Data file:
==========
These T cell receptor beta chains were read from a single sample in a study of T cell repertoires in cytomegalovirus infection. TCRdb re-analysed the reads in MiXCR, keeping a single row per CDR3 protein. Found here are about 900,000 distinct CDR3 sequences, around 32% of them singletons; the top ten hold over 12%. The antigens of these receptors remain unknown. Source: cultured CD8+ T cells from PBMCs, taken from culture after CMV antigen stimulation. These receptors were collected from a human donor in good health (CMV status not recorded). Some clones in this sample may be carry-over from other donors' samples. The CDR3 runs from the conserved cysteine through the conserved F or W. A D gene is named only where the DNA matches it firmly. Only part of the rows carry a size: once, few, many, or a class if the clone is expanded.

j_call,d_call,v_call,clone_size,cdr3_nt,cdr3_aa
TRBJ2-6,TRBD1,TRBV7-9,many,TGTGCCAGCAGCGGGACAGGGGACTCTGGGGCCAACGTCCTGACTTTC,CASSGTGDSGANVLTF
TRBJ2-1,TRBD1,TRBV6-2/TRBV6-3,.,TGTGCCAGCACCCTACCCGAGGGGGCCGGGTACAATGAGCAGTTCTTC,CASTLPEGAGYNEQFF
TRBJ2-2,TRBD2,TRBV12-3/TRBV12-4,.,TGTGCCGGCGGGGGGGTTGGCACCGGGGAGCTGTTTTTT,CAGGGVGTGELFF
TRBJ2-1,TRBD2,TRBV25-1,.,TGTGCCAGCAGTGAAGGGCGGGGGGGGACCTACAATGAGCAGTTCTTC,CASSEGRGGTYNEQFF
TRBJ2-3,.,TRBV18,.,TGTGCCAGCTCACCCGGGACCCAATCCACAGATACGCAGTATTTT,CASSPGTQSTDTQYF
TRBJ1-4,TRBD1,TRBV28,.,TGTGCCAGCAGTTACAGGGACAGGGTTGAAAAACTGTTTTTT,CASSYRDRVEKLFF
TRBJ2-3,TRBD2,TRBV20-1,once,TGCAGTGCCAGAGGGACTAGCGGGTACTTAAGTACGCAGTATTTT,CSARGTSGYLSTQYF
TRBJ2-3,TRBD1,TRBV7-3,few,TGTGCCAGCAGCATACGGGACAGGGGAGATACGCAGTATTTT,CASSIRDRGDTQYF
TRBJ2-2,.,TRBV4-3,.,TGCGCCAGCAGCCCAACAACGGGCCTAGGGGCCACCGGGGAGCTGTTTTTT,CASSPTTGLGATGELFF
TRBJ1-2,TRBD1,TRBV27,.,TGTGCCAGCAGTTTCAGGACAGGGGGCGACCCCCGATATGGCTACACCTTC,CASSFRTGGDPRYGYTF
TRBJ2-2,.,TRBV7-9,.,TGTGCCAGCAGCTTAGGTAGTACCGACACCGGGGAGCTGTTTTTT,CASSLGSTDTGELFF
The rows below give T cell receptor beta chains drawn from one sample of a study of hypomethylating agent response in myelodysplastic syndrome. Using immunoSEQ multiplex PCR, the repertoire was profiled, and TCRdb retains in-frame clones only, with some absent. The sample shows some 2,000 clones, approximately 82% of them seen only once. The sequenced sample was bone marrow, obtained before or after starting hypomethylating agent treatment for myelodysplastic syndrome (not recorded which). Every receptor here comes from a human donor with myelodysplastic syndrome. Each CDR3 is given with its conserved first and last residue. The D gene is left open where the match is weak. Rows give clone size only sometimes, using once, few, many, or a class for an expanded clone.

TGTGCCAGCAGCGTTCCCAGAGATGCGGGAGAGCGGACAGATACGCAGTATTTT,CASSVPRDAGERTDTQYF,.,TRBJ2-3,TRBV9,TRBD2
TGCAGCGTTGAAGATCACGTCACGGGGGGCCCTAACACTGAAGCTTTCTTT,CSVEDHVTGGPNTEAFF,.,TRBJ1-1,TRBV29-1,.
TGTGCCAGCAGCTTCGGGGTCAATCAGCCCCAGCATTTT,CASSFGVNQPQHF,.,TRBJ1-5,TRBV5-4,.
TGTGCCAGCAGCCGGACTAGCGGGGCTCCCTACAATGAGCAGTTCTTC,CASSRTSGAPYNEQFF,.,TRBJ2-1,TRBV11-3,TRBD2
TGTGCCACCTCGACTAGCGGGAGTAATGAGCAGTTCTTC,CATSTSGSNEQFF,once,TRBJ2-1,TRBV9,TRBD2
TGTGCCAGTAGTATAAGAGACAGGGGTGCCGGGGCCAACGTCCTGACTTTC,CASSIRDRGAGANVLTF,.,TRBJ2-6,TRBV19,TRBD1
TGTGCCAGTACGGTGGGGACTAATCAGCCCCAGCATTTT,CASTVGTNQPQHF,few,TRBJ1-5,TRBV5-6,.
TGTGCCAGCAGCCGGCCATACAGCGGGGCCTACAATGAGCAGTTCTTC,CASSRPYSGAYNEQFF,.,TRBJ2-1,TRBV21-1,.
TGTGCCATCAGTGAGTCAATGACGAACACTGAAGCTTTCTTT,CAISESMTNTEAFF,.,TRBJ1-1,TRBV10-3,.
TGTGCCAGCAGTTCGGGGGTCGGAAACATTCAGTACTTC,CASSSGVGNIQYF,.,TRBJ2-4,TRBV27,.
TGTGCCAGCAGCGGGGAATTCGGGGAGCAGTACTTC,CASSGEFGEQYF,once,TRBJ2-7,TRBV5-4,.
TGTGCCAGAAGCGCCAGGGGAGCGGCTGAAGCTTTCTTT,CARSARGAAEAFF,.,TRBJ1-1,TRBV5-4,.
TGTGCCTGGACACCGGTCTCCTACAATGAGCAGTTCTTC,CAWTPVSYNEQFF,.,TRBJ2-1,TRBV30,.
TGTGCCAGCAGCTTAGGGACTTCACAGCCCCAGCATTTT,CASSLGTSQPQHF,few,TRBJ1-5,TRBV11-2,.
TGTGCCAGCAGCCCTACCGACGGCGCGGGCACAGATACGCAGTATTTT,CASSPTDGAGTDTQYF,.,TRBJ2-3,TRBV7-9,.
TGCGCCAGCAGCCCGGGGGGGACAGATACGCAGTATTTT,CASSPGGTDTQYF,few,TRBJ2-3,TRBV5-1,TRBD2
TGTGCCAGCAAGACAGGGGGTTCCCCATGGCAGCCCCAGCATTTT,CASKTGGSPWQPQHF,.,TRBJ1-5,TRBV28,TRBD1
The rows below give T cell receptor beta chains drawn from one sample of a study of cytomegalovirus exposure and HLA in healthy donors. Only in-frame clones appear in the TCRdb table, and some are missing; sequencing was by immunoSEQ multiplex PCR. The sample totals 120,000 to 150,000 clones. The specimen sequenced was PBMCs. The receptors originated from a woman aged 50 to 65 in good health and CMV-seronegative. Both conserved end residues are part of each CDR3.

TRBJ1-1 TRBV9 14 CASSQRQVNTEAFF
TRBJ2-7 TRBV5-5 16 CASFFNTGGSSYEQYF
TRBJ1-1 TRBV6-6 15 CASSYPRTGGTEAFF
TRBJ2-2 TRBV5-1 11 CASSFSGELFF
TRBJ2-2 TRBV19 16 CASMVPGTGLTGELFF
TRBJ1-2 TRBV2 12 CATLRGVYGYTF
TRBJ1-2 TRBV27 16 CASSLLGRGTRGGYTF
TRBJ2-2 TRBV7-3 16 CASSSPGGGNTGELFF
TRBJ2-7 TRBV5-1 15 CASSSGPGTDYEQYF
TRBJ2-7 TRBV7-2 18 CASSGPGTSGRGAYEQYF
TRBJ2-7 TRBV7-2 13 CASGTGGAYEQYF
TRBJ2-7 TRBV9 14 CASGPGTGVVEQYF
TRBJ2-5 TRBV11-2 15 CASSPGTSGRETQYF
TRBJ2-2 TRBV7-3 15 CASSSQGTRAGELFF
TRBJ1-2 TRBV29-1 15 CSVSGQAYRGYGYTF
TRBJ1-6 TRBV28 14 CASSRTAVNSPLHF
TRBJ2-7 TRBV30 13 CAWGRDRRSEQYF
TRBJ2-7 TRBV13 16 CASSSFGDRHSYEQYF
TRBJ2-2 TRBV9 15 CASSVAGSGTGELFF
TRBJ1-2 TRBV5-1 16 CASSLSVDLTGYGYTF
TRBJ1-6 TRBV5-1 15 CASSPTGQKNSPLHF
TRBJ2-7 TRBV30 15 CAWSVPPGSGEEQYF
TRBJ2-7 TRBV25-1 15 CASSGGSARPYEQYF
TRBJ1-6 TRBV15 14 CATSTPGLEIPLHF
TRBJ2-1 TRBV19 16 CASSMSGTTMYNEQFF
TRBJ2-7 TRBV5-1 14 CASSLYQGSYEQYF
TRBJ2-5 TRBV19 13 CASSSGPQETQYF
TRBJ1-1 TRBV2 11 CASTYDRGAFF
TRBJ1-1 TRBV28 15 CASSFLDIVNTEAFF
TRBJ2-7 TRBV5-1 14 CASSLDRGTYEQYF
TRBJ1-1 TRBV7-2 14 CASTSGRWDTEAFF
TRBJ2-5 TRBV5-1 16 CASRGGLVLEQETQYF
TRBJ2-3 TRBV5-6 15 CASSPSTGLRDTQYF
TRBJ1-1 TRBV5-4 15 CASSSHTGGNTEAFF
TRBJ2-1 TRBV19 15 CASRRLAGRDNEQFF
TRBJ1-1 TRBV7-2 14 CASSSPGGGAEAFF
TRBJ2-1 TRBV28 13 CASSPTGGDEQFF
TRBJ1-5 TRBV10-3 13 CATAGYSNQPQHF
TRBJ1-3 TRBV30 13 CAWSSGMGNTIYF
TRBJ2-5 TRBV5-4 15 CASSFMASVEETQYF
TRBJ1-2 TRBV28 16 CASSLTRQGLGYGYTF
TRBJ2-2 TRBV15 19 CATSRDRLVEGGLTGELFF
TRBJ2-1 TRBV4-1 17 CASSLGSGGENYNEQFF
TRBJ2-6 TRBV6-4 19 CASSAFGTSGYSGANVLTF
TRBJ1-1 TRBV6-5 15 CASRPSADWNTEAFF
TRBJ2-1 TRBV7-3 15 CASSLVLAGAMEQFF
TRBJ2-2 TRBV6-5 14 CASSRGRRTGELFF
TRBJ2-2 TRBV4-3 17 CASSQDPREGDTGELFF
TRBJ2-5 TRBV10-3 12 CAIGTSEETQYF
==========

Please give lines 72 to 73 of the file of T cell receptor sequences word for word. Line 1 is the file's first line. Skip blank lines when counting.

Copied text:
TRBJ2-5 TRBV5-4 15 CASSFMASVEETQYF
TRBJ1-2 TRBV28 16 CASSLTRQGLGYGYTF